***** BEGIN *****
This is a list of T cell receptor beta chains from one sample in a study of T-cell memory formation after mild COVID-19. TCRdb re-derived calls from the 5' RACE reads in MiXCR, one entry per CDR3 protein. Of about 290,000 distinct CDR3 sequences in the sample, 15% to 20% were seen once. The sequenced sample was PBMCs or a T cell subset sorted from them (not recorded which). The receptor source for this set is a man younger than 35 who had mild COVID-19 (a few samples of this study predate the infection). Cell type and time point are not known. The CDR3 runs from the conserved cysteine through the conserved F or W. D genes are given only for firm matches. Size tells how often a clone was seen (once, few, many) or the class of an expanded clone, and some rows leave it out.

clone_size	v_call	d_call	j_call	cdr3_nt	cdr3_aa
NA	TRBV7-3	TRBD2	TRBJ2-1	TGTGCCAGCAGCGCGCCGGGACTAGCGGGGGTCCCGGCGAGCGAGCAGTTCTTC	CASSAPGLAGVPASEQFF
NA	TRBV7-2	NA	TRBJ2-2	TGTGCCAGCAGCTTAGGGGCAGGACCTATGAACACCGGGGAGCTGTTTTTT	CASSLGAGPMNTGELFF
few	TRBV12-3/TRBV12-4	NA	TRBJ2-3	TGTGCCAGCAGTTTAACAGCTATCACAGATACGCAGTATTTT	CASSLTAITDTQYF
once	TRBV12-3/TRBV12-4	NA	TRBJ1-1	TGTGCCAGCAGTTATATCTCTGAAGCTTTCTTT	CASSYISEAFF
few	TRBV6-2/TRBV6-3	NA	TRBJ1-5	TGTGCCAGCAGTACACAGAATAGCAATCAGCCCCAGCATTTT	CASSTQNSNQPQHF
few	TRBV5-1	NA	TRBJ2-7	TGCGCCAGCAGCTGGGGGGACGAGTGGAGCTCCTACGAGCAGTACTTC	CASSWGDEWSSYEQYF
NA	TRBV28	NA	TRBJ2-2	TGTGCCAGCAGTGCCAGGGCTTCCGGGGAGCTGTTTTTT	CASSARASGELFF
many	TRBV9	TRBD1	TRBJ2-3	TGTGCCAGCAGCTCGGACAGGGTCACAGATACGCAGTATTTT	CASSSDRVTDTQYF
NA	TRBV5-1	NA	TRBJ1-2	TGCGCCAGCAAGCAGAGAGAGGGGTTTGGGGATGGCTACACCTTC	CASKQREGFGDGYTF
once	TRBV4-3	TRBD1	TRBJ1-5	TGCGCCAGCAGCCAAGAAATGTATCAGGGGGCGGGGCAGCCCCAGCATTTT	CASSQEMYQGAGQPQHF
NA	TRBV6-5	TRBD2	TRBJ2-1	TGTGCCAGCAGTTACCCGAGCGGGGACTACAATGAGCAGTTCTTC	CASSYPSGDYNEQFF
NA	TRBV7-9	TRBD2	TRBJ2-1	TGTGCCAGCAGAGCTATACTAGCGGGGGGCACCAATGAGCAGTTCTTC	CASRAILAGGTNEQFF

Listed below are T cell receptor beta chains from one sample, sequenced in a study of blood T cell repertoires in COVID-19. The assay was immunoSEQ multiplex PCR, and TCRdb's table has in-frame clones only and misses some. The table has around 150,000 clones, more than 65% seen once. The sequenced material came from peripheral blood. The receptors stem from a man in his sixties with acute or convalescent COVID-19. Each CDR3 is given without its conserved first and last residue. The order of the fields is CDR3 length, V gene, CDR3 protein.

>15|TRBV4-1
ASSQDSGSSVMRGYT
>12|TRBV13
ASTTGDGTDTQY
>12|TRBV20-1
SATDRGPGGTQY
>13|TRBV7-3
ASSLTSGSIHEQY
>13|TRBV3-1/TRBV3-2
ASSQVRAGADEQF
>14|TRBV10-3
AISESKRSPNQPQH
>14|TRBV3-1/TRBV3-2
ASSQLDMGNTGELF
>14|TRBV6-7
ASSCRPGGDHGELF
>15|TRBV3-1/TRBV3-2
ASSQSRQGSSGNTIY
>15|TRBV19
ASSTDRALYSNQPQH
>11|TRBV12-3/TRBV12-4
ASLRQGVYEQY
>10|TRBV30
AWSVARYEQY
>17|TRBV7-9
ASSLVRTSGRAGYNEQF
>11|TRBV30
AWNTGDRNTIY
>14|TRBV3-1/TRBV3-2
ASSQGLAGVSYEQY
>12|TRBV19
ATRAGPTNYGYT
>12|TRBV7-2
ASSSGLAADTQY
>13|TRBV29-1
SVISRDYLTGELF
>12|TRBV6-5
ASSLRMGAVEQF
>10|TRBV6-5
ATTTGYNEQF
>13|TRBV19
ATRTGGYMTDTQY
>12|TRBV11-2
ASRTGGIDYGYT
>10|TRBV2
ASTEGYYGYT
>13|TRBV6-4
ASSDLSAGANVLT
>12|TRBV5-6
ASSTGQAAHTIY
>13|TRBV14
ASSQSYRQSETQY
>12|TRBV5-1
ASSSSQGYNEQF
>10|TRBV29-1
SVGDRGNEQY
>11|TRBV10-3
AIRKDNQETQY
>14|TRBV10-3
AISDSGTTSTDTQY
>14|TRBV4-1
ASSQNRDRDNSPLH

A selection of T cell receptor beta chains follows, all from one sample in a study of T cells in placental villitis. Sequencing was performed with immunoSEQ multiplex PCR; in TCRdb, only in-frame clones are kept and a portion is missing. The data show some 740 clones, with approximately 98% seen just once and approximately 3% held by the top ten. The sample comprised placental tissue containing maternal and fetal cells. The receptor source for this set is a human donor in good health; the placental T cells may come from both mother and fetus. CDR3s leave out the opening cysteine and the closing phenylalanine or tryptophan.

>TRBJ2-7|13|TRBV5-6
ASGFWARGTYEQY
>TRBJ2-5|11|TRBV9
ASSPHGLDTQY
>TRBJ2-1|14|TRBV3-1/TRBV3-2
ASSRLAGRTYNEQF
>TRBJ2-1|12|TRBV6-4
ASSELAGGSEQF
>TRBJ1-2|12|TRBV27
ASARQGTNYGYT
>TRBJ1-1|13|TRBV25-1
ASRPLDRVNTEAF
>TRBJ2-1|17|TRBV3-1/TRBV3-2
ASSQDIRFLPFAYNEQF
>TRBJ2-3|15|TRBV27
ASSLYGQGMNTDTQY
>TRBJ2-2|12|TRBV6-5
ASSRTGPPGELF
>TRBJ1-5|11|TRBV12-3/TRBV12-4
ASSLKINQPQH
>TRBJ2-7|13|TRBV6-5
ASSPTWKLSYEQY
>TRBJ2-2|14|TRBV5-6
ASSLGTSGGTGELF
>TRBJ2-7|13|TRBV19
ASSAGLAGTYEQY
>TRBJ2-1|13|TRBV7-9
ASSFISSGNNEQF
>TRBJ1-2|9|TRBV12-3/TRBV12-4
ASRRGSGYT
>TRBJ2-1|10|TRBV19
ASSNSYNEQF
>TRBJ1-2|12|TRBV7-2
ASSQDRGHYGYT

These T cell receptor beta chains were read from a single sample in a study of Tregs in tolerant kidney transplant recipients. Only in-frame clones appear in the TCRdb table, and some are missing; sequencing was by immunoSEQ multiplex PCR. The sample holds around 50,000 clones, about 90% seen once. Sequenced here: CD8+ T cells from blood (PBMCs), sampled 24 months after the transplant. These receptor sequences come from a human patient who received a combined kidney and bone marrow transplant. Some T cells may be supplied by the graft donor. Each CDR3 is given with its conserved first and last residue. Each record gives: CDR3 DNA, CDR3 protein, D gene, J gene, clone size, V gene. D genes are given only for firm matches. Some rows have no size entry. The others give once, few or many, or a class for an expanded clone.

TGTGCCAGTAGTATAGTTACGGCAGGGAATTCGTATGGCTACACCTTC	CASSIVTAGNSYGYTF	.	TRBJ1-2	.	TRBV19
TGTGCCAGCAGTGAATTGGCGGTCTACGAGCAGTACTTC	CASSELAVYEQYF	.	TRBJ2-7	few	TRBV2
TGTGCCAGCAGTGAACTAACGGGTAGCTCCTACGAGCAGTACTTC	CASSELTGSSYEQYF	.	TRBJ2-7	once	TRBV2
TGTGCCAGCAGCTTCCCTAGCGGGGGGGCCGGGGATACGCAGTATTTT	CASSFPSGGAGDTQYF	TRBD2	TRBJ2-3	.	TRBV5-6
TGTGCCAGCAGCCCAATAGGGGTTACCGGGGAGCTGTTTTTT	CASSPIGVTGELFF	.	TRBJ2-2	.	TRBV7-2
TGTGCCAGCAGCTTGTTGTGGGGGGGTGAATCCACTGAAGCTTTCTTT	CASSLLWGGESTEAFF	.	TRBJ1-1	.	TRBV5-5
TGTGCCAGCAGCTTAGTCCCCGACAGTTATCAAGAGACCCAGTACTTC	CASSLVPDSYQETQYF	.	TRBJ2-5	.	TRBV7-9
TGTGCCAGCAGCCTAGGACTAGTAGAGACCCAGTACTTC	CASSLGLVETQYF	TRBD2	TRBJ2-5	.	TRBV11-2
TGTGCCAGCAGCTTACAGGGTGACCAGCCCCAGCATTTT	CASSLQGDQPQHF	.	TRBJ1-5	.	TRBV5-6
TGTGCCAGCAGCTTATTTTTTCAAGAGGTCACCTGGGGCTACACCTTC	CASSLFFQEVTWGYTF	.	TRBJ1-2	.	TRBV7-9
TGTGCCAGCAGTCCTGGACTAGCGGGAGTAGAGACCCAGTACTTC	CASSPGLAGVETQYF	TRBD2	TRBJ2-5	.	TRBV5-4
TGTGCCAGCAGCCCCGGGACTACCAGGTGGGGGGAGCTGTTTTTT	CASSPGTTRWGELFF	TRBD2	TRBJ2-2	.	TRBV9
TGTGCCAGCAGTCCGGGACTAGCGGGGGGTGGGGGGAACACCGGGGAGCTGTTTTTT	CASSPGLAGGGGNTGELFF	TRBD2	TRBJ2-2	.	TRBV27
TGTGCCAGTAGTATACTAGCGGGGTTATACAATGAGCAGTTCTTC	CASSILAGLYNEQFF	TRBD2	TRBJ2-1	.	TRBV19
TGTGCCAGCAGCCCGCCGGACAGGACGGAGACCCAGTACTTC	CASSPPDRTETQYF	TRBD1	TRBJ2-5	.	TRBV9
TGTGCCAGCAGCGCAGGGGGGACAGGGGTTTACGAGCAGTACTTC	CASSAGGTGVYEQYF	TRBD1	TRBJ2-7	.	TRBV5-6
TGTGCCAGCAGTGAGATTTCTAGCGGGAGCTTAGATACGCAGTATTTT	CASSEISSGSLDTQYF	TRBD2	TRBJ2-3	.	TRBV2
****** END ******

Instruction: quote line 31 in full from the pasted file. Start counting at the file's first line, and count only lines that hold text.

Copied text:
ASSCRPGGDHGELF